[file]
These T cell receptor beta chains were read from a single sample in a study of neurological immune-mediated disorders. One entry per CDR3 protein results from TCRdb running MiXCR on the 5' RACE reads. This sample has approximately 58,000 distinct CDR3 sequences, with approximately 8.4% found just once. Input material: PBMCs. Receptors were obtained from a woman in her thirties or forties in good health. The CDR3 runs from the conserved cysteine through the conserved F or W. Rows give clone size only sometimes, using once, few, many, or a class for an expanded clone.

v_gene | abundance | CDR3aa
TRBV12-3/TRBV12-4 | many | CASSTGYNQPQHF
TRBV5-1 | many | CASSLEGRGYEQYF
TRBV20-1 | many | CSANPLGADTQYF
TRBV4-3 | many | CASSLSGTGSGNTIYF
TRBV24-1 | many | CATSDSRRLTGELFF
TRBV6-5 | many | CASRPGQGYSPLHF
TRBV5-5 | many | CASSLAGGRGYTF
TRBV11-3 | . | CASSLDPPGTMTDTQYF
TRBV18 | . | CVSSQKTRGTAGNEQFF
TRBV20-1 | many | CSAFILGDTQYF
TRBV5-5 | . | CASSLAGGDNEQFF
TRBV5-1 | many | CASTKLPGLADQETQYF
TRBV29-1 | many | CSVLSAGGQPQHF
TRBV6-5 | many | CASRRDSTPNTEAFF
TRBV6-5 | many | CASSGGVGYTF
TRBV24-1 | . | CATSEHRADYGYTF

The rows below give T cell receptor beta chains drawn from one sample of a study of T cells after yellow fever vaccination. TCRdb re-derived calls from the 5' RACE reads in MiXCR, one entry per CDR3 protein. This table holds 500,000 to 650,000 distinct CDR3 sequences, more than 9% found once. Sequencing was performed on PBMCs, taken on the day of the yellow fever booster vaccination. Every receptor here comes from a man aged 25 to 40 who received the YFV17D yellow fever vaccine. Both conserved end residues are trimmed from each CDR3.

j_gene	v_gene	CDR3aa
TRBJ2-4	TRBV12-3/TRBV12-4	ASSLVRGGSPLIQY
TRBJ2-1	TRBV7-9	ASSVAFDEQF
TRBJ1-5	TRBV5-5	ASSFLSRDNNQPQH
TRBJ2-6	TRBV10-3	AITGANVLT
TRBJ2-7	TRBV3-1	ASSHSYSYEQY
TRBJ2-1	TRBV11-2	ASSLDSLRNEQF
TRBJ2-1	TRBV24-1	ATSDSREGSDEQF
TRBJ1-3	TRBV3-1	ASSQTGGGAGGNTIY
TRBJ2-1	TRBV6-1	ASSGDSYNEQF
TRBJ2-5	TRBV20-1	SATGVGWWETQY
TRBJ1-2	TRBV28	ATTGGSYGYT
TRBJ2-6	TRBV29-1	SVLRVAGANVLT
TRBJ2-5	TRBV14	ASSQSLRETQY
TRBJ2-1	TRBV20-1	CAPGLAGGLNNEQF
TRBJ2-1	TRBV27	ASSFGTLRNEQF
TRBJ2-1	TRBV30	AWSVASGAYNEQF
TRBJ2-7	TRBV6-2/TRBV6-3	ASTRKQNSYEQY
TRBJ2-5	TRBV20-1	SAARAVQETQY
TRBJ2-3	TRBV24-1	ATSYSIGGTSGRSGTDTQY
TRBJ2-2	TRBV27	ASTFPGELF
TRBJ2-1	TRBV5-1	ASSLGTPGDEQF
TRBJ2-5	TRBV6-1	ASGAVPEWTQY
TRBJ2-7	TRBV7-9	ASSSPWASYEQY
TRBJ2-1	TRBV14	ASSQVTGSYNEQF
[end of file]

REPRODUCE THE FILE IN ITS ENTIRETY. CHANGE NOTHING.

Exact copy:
These T cell receptor beta chains were read from a single sample in a study of neurological immune-mediated disorders. One entry per CDR3 protein results from TCRdb running MiXCR on the 5' RACE reads. This sample has approximately 58,000 distinct CDR3 sequences, with approximately 8.4% found just once. Input material: PBMCs. Receptors were obtained from a woman in her thirties or forties in good health. The CDR3 runs from the conserved cysteine through the conserved F or W. Rows give clone size only sometimes, using once, few, many, or a class for an expanded clone.

v_gene | abundance | CDR3aa
TRBV12-3/TRBV12-4 | many | CASSTGYNQPQHF
TRBV5-1 | many | CASSLEGRGYEQYF
TRBV20-1 | many | CSANPLGADTQYF
TRBV4-3 | many | CASSLSGTGSGNTIYF
TRBV24-1 | many | CATSDSRRLTGELFF
TRBV6-5 | many | CASRPGQGYSPLHF
TRBV5-5 | many | CASSLAGGRGYTF
TRBV11-3 | . | CASSLDPPGTMTDTQYF
TRBV18 | . | CVSSQKTRGTAGNEQFF
TRBV20-1 | many | CSAFILGDTQYF
TRBV5-5 | . | CASSLAGGDNEQFF
TRBV5-1 | many | CASTKLPGLADQETQYF
TRBV29-1 | many | CSVLSAGGQPQHF
TRBV6-5 | many | CASRRDSTPNTEAFF
TRBV6-5 | many | CASSGGVGYTF
TRBV24-1 | . | CATSEHRADYGYTF

The rows below give T cell receptor beta chains drawn from one sample of a study of T cells after yellow fever vaccination. TCRdb re-derived calls from the 5' RACE reads in MiXCR, one entry per CDR3 protein. This table holds 500,000 to 650,000 distinct CDR3 sequences, more than 9% found once. Sequencing was performed on PBMCs, taken on the day of the yellow fever booster vaccination. Every receptor here comes from a man aged 25 to 40 who received the YFV17D yellow fever vaccine. Both conserved end residues are trimmed from each CDR3.

j_gene	v_gene	CDR3aa
TRBJ2-4	TRBV12-3/TRBV12-4	ASSLVRGGSPLIQY
TRBJ2-1	TRBV7-9	ASSVAFDEQF
TRBJ1-5	TRBV5-5	ASSFLSRDNNQPQH
TRBJ2-6	TRBV10-3	AITGANVLT
TRBJ2-7	TRBV3-1	ASSHSYSYEQY
TRBJ2-1	TRBV11-2	ASSLDSLRNEQF
TRBJ2-1	TRBV24-1	ATSDSREGSDEQF
TRBJ1-3	TRBV3-1	ASSQTGGGAGGNTIY
TRBJ2-1	TRBV6-1	ASSGDSYNEQF
TRBJ2-5	TRBV20-1	SATGVGWWETQY
TRBJ1-2	TRBV28	ATTGGSYGYT
TRBJ2-6	TRBV29-1	SVLRVAGANVLT
TRBJ2-5	TRBV14	ASSQSLRETQY
TRBJ2-1	TRBV20-1	CAPGLAGGLNNEQF
TRBJ2-1	TRBV27	ASSFGTLRNEQF
TRBJ2-1	TRBV30	AWSVASGAYNEQF
TRBJ2-7	TRBV6-2/TRBV6-3	ASTRKQNSYEQY
TRBJ2-5	TRBV20-1	SAARAVQETQY
TRBJ2-3	TRBV24-1	ATSYSIGGTSGRSGTDTQY
TRBJ2-2	TRBV27	ASTFPGELF
TRBJ2-1	TRBV5-1	ASSLGTPGDEQF
TRBJ2-5	TRBV6-1	ASGAVPEWTQY
TRBJ2-7	TRBV7-9	ASSSPWASYEQY
TRBJ2-1	TRBV14	ASSQVTGSYNEQF